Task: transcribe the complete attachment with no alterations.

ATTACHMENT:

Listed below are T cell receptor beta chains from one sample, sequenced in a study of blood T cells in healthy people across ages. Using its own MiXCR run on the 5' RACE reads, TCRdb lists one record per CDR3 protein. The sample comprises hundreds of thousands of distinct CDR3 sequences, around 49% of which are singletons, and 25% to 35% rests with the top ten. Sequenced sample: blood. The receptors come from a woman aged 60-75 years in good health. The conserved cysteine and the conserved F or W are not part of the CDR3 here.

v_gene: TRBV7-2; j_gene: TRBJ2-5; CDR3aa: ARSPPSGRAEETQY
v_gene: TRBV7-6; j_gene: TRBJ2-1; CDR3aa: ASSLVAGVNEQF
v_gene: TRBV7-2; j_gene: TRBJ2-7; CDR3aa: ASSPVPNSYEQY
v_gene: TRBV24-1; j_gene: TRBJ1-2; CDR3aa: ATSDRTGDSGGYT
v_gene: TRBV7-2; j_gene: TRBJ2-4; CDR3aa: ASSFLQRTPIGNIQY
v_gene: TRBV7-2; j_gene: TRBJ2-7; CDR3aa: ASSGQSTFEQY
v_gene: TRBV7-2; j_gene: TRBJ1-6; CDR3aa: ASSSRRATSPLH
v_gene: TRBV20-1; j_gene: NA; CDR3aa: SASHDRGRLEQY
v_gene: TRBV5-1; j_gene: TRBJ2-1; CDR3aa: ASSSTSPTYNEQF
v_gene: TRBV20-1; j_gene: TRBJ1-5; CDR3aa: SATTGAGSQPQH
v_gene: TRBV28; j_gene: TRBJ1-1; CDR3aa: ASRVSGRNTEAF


Listed below are T cell receptor beta chains from one sample, sequenced in a study of blood T cells in healthy people across ages. Using its own MiXCR run on the 5' RACE reads, TCRdb lists one record per CDR3 protein. The sample comprises hundreds of thousands of distinct CDR3 sequences, around 49% of which are singletons, and 25% to 35% rests with the top ten. Sequenced sample: blood. The receptors come from a woman aged 60-75 years in good health. The conserved cysteine and the conserved F or W are not part of the CDR3 here.

v_gene: TRBV7-2; j_gene: TRBJ2-5; CDR3aa: ARSPPSGRAEETQY
v_gene: TRBV7-6; j_gene: TRBJ2-1; CDR3aa: ASSLVAGVNEQF
v_gene: TRBV7-2; j_gene: TRBJ2-7; CDR3aa: ASSPVPNSYEQY
v_gene: TRBV24-1; j_gene: TRBJ1-2; CDR3aa: ATSDRTGDSGGYT
v_gene: TRBV7-2; j_gene: TRBJ2-4; CDR3aa: ASSFLQRTPIGNIQY
v_gene: TRBV7-2; j_gene: TRBJ2-7; CDR3aa: ASSGQSTFEQY
v_gene: TRBV7-2; j_gene: TRBJ1-6; CDR3aa: ASSSRRATSPLH
v_gene: TRBV20-1; j_gene: NA; CDR3aa: SASHDRGRLEQY
v_gene: TRBV5-1; j_gene: TRBJ2-1; CDR3aa: ASSSTSPTYNEQF
v_gene: TRBV20-1; j_gene: TRBJ1-5; CDR3aa: SATTGAGSQPQH
v_gene: TRBV28; j_gene: TRBJ1-1; CDR3aa: ASRVSGRNTEAF